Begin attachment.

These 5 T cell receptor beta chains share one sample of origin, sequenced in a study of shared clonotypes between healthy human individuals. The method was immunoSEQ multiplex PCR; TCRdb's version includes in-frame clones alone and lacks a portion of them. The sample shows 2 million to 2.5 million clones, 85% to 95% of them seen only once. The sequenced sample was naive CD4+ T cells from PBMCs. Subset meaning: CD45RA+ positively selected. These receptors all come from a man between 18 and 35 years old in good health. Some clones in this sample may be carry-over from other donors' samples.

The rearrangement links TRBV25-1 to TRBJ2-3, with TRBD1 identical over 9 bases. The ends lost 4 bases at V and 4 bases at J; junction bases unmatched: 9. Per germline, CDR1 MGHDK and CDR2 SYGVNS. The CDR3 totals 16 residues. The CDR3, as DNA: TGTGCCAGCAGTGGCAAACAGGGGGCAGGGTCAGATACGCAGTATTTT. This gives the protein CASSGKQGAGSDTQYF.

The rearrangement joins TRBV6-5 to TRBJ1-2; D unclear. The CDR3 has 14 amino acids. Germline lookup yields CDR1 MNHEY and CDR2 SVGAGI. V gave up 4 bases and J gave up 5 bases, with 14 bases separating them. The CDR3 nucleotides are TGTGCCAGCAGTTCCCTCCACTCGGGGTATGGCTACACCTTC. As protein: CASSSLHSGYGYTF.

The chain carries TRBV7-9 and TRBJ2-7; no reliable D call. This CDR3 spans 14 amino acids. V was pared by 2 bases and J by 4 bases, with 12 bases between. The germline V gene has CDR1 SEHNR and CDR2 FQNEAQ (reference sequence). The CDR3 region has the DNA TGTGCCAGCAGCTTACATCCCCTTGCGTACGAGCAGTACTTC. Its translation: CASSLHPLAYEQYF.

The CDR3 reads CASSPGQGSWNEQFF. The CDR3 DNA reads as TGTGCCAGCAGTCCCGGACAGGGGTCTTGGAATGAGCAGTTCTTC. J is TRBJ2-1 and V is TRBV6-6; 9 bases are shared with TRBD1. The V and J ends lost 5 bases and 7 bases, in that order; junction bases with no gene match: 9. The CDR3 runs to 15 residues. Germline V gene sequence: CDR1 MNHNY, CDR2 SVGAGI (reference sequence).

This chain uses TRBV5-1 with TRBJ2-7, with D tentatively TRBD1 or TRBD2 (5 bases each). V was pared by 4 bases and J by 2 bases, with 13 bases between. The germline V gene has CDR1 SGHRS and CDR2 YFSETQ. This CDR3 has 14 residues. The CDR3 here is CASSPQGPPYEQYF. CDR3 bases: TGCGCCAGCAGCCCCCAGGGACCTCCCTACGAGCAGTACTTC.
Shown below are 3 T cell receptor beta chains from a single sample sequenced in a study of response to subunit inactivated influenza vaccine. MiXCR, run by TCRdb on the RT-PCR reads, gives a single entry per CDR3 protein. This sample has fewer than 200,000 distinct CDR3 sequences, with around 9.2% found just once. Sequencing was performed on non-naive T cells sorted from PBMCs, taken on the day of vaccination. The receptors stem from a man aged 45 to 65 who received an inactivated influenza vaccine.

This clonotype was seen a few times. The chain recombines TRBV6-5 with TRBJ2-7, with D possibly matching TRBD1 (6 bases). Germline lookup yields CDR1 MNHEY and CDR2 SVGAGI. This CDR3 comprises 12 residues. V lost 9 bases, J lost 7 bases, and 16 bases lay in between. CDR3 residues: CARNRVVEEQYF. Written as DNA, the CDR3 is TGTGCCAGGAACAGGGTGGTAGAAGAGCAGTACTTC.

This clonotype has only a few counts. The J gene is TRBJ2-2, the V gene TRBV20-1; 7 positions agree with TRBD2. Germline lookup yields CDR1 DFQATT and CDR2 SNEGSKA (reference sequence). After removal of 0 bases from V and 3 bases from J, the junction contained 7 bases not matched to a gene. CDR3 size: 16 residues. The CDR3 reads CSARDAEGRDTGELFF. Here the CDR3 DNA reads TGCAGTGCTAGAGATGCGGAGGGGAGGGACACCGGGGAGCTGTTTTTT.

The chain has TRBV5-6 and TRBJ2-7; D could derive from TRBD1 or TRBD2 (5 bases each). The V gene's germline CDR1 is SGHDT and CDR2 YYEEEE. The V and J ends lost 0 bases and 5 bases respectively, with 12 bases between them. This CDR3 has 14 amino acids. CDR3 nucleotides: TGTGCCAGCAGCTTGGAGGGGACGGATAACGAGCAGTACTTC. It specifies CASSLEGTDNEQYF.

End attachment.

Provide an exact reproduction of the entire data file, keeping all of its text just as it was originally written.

These 5 T cell receptor beta chains share one sample of origin, sequenced in a study of shared clonotypes between healthy human individuals. The method was immunoSEQ multiplex PCR; TCRdb's version includes in-frame clones alone and lacks a portion of them. The sample shows 2 million to 2.5 million clones, 85% to 95% of them seen only once. The sequenced sample was naive CD4+ T cells from PBMCs. Subset meaning: CD45RA+ positively selected. These receptors all come from a man between 18 and 35 years old in good health. Some clones in this sample may be carry-over from other donors' samples.

The rearrangement links TRBV25-1 to TRBJ2-3, with TRBD1 identical over 9 bases. The ends lost 4 bases at V and 4 bases at J; junction bases unmatched: 9. Per germline, CDR1 MGHDK and CDR2 SYGVNS. The CDR3 totals 16 residues. The CDR3, as DNA: TGTGCCAGCAGTGGCAAACAGGGGGCAGGGTCAGATACGCAGTATTTT. This gives the protein CASSGKQGAGSDTQYF.

The rearrangement joins TRBV6-5 to TRBJ1-2; D unclear. The CDR3 has 14 amino acids. Germline lookup yields CDR1 MNHEY and CDR2 SVGAGI. V gave up 4 bases and J gave up 5 bases, with 14 bases separating them. The CDR3 nucleotides are TGTGCCAGCAGTTCCCTCCACTCGGGGTATGGCTACACCTTC. As protein: CASSSLHSGYGYTF.

The chain carries TRBV7-9 and TRBJ2-7; no reliable D call. This CDR3 spans 14 amino acids. V was pared by 2 bases and J by 4 bases, with 12 bases between. The germline V gene has CDR1 SEHNR and CDR2 FQNEAQ (reference sequence). The CDR3 region has the DNA TGTGCCAGCAGCTTACATCCCCTTGCGTACGAGCAGTACTTC. Its translation: CASSLHPLAYEQYF.

The CDR3 reads CASSPGQGSWNEQFF. The CDR3 DNA reads as TGTGCCAGCAGTCCCGGACAGGGGTCTTGGAATGAGCAGTTCTTC. J is TRBJ2-1 and V is TRBV6-6; 9 bases are shared with TRBD1. The V and J ends lost 5 bases and 7 bases, in that order; junction bases with no gene match: 9. The CDR3 runs to 15 residues. Germline V gene sequence: CDR1 MNHNY, CDR2 SVGAGI (reference sequence).

This chain uses TRBV5-1 with TRBJ2-7, with D tentatively TRBD1 or TRBD2 (5 bases each). V was pared by 4 bases and J by 2 bases, with 13 bases between. The germline V gene has CDR1 SGHRS and CDR2 YFSETQ. This CDR3 has 14 residues. The CDR3 here is CASSPQGPPYEQYF. CDR3 bases: TGCGCCAGCAGCCCCCAGGGACCTCCCTACGAGCAGTACTTC.
Shown below are 3 T cell receptor beta chains from a single sample sequenced in a study of response to subunit inactivated influenza vaccine. MiXCR, run by TCRdb on the RT-PCR reads, gives a single entry per CDR3 protein. This sample has fewer than 200,000 distinct CDR3 sequences, with around 9.2% found just once. Sequencing was performed on non-naive T cells sorted from PBMCs, taken on the day of vaccination. The receptors stem from a man aged 45 to 65 who received an inactivated influenza vaccine.

This clonotype was seen a few times. The chain recombines TRBV6-5 with TRBJ2-7, with D possibly matching TRBD1 (6 bases). Germline lookup yields CDR1 MNHEY and CDR2 SVGAGI. This CDR3 comprises 12 residues. V lost 9 bases, J lost 7 bases, and 16 bases lay in between. CDR3 residues: CARNRVVEEQYF. Written as DNA, the CDR3 is TGTGCCAGGAACAGGGTGGTAGAAGAGCAGTACTTC.

This clonotype has only a few counts. The J gene is TRBJ2-2, the V gene TRBV20-1; 7 positions agree with TRBD2. Germline lookup yields CDR1 DFQATT and CDR2 SNEGSKA (reference sequence). After removal of 0 bases from V and 3 bases from J, the junction contained 7 bases not matched to a gene. CDR3 size: 16 residues. The CDR3 reads CSARDAEGRDTGELFF. Here the CDR3 DNA reads TGCAGTGCTAGAGATGCGGAGGGGAGGGACACCGGGGAGCTGTTTTTT.

The chain has TRBV5-6 and TRBJ2-7; D could derive from TRBD1 or TRBD2 (5 bases each). The V gene's germline CDR1 is SGHDT and CDR2 YYEEEE. The V and J ends lost 0 bases and 5 bases respectively, with 12 bases between them. This CDR3 has 14 amino acids. CDR3 nucleotides: TGTGCCAGCAGCTTGGAGGGGACGGATAACGAGCAGTACTTC. It specifies CASSLEGTDNEQYF.